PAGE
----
App development company

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App development company

An App development group in a software house created a mobile App. We were asked to deal with the intricacies. 

The basis of our instructions

We:

  1. Ensured the company complied with SEIS investment requirements, thus
  2. Protected the company’s intellectual property rights in the game, due to
    • Our tailored employment agreements between the company and each developer; and
  3. Reduced the company’s liability to each user, with our terms and conditions.

You can download the App from each smartphone’s app store. Next, the company will create a sequel app.

Creating the App

The company sought our advice on the creation and exploitation of the App. This App targeted 11 to 18 year olds. Users can create their own group of characters and place them with other users. Users also interact with one another through an online messaging platform.

Our client was quoted £80k for the App development, and did not wish to invest this sum. We advised the company to:

  1. Create a new limited company and seek SEIS investment for the App; and
  2. Employ individual developers to create the App.

Company formation

We incorporated the new company. We then applied to HMRC for advance assurance for the SEIS share issue, which HMRC granted. The new company sought £90k investment.

The company enrolled six investors. We prepared an investment agreement to regulate the relationship between the company, its investors, and directors. The investors required the company to provide warranties that the company would:

  1. Own the App and all intellectual property rights in the App;
  2. Not issue shares to other investors without first offering the existing shareholders the right to acquire additional shares;
  3. Not grant any rights in the App, whether to exploit or otherwise, without all the investors’ consent; and
  4. Have each individual developer sign an agreement confirming they had no intellectual property rights in the App.

Intellectual property rights in the App

We created employment agreements for each App developer. Each employment agreement was different, as each developer:

  • Was responsible for a distinct area, e.g. graphic design/images, user interface, coding, and wording;
  • Reported to the “team leader” who oversaw the App creation; and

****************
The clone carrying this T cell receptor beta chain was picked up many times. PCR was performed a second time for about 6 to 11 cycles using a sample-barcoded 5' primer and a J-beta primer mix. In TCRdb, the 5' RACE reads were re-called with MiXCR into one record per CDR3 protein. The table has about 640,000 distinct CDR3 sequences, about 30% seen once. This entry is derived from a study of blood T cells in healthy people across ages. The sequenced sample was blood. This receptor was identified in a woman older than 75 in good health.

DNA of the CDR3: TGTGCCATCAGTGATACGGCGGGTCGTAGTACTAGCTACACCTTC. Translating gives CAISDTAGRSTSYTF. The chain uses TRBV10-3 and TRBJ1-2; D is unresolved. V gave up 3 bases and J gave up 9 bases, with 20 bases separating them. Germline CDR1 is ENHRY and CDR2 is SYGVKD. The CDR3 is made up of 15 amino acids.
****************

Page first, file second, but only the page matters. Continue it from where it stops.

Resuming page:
• Had different and defined duties and responsibilities, thus clarifying the division of responsibilities.

Each employment agreement was fixed for 9 months, the expected development period. In addition, the employment agreement contained:

  • Express waivers, that each developer acknowledged, understood, and agreed that they had no intellectual property rights in the App;
  • Details of the fixed fees; and
  • Confirmation that their fees would not increase even in the event of the App’s exploitation.

The App was developed on time.

Mobile app protection

Users download the App, which runs on smartphones. A key risk was the App could damage the user’s phone. Our bespoke “terms and conditions of use” limited the company’s liability. If the App required updates, the company could withhold access.

The terms confirmed the company had no liability for:

  • Any message received through the messaging platform;
  • Any damage suffered from advertisements, e.g. advertisements resulting in downloads which incur fees.

The App stores accepted these terms.

The return on investment

The company is now valued at £750k. It receives royalty payments from the App stores for each download. Currently, the company seeks additional finance to create a new, complimentary App.

Summary

Mobile applications can be valuable, and generate significant returns. However, they can be downloaded by anyone, anywhere, on myriad devices. Thus there is risk. Our commercial expertise reduces your risks, avoids disputes, and streamlines your business processes.

John Deane heads the creative sector team at Gannons. John deals with a variety of matters, from the terms and conditions of use, to the ancillary investment agreement drafted to compliment the corporate structure.